Ohio lawmakers seek to pass $250M to fund police, other first-responders
Funded by federal COVID aid, the measure would help fight crime and recruit, said Gov. DeWine
By Jeremy Pelzer
COLUMBUS, Ohio — Ohio lawmakers said Monday they plan to move this week to approve the use of $250 million in federal coronavirus aid to provide grants to police and other first responders.
During a Statehouse press conference with law enforcement officials, lawmakers, and local officials, Gov. Mike DeWine outlined and touted the plan, saying the money would help law enforcement, firefighters, emergency medical services personnel, and other first responders recover from the impact of the coronavirus pandemic, recruit new members, and help police more effectively fight crime.
“This is clearly not the time to defund the police,” said DeWine, a Greene County Republican seeking re-election next year. “This is the time to fund the police and to fund them in new and creative ways that helps them protect us against the violent offenders.”
Under the proposal, the state would dole out $175 million in grants via a competitive process to first-responders across the state. The recipients would have few restrictions in how they spend the money, DeWine said, though it would help them focus on things such as policing high-crime areas and collaboration with other departments across jurisdictions.
Part of that money would also help state and local crime labs and coroners’ offices clear up backlogs that have increased because of the pandemic, DeWine said.
The other $75 million would go toward programs designed to improve the wellness of first-responders, including suicide prevention training. A “good portion” of the money would also go toward recruiting and retaining first responders by providing tuition assistance to students and cadets who can’t afford the cost of basic training.
[RELATED: Ohio governor launches Office of First Responder Wellness]
Some of the funding would also go toward improving community-police relations, which have deteriorated in recent years due to high-profile police-involved shootings. Those police-caused deaths have led many activists to call for “defunding the police, a movement that doesn’t necessarily mean abolishing the police but rather for redirecting money from municipal budgets from policing to social services that address the underlying causes of crime.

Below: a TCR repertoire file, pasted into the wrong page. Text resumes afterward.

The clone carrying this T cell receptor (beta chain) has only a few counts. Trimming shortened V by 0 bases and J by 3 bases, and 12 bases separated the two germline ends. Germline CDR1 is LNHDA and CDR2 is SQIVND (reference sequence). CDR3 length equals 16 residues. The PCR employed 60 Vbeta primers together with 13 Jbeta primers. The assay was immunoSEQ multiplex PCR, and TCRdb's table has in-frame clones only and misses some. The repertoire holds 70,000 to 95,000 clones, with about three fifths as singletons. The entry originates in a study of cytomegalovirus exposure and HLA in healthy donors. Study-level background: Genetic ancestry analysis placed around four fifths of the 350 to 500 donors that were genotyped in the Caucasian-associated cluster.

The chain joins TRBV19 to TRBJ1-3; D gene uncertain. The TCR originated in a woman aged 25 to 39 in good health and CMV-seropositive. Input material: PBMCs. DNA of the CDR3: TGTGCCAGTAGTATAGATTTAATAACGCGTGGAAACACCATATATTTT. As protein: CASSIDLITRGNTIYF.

The “defund the police” movement has gained little traction in Ohio so far; last year, Cleveland Mayor Frank Jackson called it a “completely unrealistic” approach to solving institutional racism and inequity.
State Rep. Al Cutrona, a Mahoning County Republican, said state legislators anticipate adding the proposed $250 million to House Bill 169, which would provide grants to bars, restaurants, and hotels hurt by the pandemic. Given that this week is expected to be the last week that state lawmakers will convene before the end of the year, Cutrona said, “our anticipation is to get this out as quickly as possible.”
DeWine also said he is working with Attorney General Dave Yost’s office to give law-enforcement agencies in Ohio easier access to ballistics technology used to help identify people involved in gun crimes.
Right now, the governor said, there are guns and bullet casings in evidence rooms across the state that offer a wealth of information — but they haven’t been analyzed, because the process is cumbersome and complex.
Prior to DeWine’s announcement, Dayton Mayor Nan Whaley, who hopes to take over the governor’s office from DeWine next year, outlined a plan to use federal coronavirus relief money to expand programs to weatherize homes and help lower-income residents pay their heating bills.
Speaking with reporters near the Statehouse, Whaley also called on DeWine to issue executive orders imposing a moratorium on utility shutoffs during the winter months for poorer Ohioans, fund a helpline for Ohioans facing utility shutoffs, increasing eligibility for a state program helping lower-income residents pay their utility bills, and outlaw price gouging to prevent utilities from charging unreasonably high rates.
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